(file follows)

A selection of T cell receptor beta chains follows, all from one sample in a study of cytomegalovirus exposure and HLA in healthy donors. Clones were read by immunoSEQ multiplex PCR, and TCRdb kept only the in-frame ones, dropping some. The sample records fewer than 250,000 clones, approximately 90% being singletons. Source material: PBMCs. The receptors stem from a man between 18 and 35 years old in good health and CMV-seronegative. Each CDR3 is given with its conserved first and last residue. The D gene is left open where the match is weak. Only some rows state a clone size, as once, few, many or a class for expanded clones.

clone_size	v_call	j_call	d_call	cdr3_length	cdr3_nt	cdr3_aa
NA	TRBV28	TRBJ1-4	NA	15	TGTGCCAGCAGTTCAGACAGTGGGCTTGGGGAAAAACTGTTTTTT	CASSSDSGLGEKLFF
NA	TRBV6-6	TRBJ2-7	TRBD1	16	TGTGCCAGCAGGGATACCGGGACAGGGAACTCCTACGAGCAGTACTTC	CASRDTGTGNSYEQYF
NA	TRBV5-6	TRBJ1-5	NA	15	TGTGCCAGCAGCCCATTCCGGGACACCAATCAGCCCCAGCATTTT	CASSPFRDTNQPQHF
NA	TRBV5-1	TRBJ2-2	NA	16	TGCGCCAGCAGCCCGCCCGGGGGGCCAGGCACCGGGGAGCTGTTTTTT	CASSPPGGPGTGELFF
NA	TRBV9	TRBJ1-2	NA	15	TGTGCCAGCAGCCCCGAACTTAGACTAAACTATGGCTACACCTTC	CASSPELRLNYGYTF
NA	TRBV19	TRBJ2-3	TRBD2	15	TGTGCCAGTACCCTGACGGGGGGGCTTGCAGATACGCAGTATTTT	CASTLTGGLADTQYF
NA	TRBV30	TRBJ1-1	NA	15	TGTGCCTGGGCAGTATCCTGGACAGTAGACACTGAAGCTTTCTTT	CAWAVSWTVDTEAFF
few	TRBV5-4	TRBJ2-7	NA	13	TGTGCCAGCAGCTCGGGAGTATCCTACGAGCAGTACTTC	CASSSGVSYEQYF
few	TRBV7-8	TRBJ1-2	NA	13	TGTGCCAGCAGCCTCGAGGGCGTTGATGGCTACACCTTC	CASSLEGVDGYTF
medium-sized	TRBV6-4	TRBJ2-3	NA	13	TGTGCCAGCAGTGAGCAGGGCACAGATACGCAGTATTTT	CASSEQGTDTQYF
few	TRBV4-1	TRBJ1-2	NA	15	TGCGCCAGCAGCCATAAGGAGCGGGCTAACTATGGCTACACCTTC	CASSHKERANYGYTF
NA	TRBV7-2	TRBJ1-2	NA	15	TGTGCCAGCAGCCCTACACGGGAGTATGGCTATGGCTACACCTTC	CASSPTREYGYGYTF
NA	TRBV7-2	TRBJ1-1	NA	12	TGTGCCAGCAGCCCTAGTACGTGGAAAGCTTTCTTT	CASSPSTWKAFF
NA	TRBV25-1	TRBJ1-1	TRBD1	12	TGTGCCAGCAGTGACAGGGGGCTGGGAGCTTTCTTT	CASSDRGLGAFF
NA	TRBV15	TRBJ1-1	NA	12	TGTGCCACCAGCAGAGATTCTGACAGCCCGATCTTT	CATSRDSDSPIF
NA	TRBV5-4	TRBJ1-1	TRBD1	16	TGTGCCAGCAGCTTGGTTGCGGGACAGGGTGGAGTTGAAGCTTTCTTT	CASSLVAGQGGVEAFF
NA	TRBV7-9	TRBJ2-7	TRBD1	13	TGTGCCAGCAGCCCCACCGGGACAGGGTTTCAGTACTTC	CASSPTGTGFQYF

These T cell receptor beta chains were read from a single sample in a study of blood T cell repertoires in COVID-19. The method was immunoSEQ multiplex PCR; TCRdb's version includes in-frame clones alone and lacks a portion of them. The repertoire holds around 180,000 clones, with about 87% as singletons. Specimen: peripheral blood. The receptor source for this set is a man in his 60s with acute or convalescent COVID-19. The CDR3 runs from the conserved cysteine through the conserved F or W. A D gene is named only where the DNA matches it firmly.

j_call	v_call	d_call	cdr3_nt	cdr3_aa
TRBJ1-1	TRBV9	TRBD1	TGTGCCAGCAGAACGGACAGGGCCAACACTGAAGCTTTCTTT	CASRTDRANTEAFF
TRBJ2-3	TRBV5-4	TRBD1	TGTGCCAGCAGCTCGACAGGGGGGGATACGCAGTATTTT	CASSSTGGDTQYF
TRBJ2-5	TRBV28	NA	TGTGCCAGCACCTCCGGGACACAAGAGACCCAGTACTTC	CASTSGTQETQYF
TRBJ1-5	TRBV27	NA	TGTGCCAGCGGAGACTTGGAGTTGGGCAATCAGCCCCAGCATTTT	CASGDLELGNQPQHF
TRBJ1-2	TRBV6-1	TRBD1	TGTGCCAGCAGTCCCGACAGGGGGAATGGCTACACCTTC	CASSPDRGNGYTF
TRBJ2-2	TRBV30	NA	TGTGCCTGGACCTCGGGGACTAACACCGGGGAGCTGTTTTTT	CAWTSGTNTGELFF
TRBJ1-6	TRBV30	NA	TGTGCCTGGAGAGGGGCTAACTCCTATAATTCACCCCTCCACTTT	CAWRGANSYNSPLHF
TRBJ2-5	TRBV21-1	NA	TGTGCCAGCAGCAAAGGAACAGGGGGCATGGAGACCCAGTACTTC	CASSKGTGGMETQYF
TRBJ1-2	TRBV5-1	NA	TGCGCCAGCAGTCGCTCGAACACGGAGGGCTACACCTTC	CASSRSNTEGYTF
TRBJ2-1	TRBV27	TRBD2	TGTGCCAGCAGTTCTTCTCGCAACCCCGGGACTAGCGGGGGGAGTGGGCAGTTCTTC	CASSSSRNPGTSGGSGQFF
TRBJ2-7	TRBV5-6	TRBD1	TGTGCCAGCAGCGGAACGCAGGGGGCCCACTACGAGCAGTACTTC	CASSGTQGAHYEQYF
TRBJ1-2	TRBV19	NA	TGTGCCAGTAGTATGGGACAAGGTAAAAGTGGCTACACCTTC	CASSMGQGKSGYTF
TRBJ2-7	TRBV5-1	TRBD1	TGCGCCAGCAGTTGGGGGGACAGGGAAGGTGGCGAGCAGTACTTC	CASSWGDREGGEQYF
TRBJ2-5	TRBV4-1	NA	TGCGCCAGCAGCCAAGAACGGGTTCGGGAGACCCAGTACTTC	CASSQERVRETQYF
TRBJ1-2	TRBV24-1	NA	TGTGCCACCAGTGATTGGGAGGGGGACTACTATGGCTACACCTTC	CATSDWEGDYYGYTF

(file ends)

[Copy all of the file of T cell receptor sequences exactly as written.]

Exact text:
A selection of T cell receptor beta chains follows, all from one sample in a study of cytomegalovirus exposure and HLA in healthy donors. Clones were read by immunoSEQ multiplex PCR, and TCRdb kept only the in-frame ones, dropping some. The sample records fewer than 250,000 clones, approximately 90% being singletons. Source material: PBMCs. The receptors stem from a man between 18 and 35 years old in good health and CMV-seronegative. Each CDR3 is given with its conserved first and last residue. The D gene is left open where the match is weak. Only some rows state a clone size, as once, few, many or a class for expanded clones.

clone_size	v_call	j_call	d_call	cdr3_length	cdr3_nt	cdr3_aa
NA	TRBV28	TRBJ1-4	NA	15	TGTGCCAGCAGTTCAGACAGTGGGCTTGGGGAAAAACTGTTTTTT	CASSSDSGLGEKLFF
NA	TRBV6-6	TRBJ2-7	TRBD1	16	TGTGCCAGCAGGGATACCGGGACAGGGAACTCCTACGAGCAGTACTTC	CASRDTGTGNSYEQYF
NA	TRBV5-6	TRBJ1-5	NA	15	TGTGCCAGCAGCCCATTCCGGGACACCAATCAGCCCCAGCATTTT	CASSPFRDTNQPQHF
NA	TRBV5-1	TRBJ2-2	NA	16	TGCGCCAGCAGCCCGCCCGGGGGGCCAGGCACCGGGGAGCTGTTTTTT	CASSPPGGPGTGELFF
NA	TRBV9	TRBJ1-2	NA	15	TGTGCCAGCAGCCCCGAACTTAGACTAAACTATGGCTACACCTTC	CASSPELRLNYGYTF
NA	TRBV19	TRBJ2-3	TRBD2	15	TGTGCCAGTACCCTGACGGGGGGGCTTGCAGATACGCAGTATTTT	CASTLTGGLADTQYF
NA	TRBV30	TRBJ1-1	NA	15	TGTGCCTGGGCAGTATCCTGGACAGTAGACACTGAAGCTTTCTTT	CAWAVSWTVDTEAFF
few	TRBV5-4	TRBJ2-7	NA	13	TGTGCCAGCAGCTCGGGAGTATCCTACGAGCAGTACTTC	CASSSGVSYEQYF
few	TRBV7-8	TRBJ1-2	NA	13	TGTGCCAGCAGCCTCGAGGGCGTTGATGGCTACACCTTC	CASSLEGVDGYTF
medium-sized	TRBV6-4	TRBJ2-3	NA	13	TGTGCCAGCAGTGAGCAGGGCACAGATACGCAGTATTTT	CASSEQGTDTQYF
few	TRBV4-1	TRBJ1-2	NA	15	TGCGCCAGCAGCCATAAGGAGCGGGCTAACTATGGCTACACCTTC	CASSHKERANYGYTF
NA	TRBV7-2	TRBJ1-2	NA	15	TGTGCCAGCAGCCCTACACGGGAGTATGGCTATGGCTACACCTTC	CASSPTREYGYGYTF
NA	TRBV7-2	TRBJ1-1	NA	12	TGTGCCAGCAGCCCTAGTACGTGGAAAGCTTTCTTT	CASSPSTWKAFF
NA	TRBV25-1	TRBJ1-1	TRBD1	12	TGTGCCAGCAGTGACAGGGGGCTGGGAGCTTTCTTT	CASSDRGLGAFF
NA	TRBV15	TRBJ1-1	NA	12	TGTGCCACCAGCAGAGATTCTGACAGCCCGATCTTT	CATSRDSDSPIF
NA	TRBV5-4	TRBJ1-1	TRBD1	16	TGTGCCAGCAGCTTGGTTGCGGGACAGGGTGGAGTTGAAGCTTTCTTT	CASSLVAGQGGVEAFF
NA	TRBV7-9	TRBJ2-7	TRBD1	13	TGTGCCAGCAGCCCCACCGGGACAGGGTTTCAGTACTTC	CASSPTGTGFQYF

These T cell receptor beta chains were read from a single sample in a study of blood T cell repertoires in COVID-19. The method was immunoSEQ multiplex PCR; TCRdb's version includes in-frame clones alone and lacks a portion of them. The repertoire holds around 180,000 clones, with about 87% as singletons. Specimen: peripheral blood. The receptor source for this set is a man in his 60s with acute or convalescent COVID-19. The CDR3 runs from the conserved cysteine through the conserved F or W. A D gene is named only where the DNA matches it firmly.

j_call	v_call	d_call	cdr3_nt	cdr3_aa
TRBJ1-1	TRBV9	TRBD1	TGTGCCAGCAGAACGGACAGGGCCAACACTGAAGCTTTCTTT	CASRTDRANTEAFF
TRBJ2-3	TRBV5-4	TRBD1	TGTGCCAGCAGCTCGACAGGGGGGGATACGCAGTATTTT	CASSSTGGDTQYF
TRBJ2-5	TRBV28	NA	TGTGCCAGCACCTCCGGGACACAAGAGACCCAGTACTTC	CASTSGTQETQYF
TRBJ1-5	TRBV27	NA	TGTGCCAGCGGAGACTTGGAGTTGGGCAATCAGCCCCAGCATTTT	CASGDLELGNQPQHF
TRBJ1-2	TRBV6-1	TRBD1	TGTGCCAGCAGTCCCGACAGGGGGAATGGCTACACCTTC	CASSPDRGNGYTF
TRBJ2-2	TRBV30	NA	TGTGCCTGGACCTCGGGGACTAACACCGGGGAGCTGTTTTTT	CAWTSGTNTGELFF
TRBJ1-6	TRBV30	NA	TGTGCCTGGAGAGGGGCTAACTCCTATAATTCACCCCTCCACTTT	CAWRGANSYNSPLHF
TRBJ2-5	TRBV21-1	NA	TGTGCCAGCAGCAAAGGAACAGGGGGCATGGAGACCCAGTACTTC	CASSKGTGGMETQYF
TRBJ1-2	TRBV5-1	NA	TGCGCCAGCAGTCGCTCGAACACGGAGGGCTACACCTTC	CASSRSNTEGYTF
TRBJ2-1	TRBV27	TRBD2	TGTGCCAGCAGTTCTTCTCGCAACCCCGGGACTAGCGGGGGGAGTGGGCAGTTCTTC	CASSSSRNPGTSGGSGQFF
TRBJ2-7	TRBV5-6	TRBD1	TGTGCCAGCAGCGGAACGCAGGGGGCCCACTACGAGCAGTACTTC	CASSGTQGAHYEQYF
TRBJ1-2	TRBV19	NA	TGTGCCAGTAGTATGGGACAAGGTAAAAGTGGCTACACCTTC	CASSMGQGKSGYTF
TRBJ2-7	TRBV5-1	TRBD1	TGCGCCAGCAGTTGGGGGGACAGGGAAGGTGGCGAGCAGTACTTC	CASSWGDREGGEQYF
TRBJ2-5	TRBV4-1	NA	TGCGCCAGCAGCCAAGAACGGGTTCGGGAGACCCAGTACTTC	CASSQERVRETQYF
TRBJ1-2	TRBV24-1	NA	TGTGCCACCAGTGATTGGGAGGGGGACTACTATGGCTACACCTTC	CATSDWEGDYYGYTF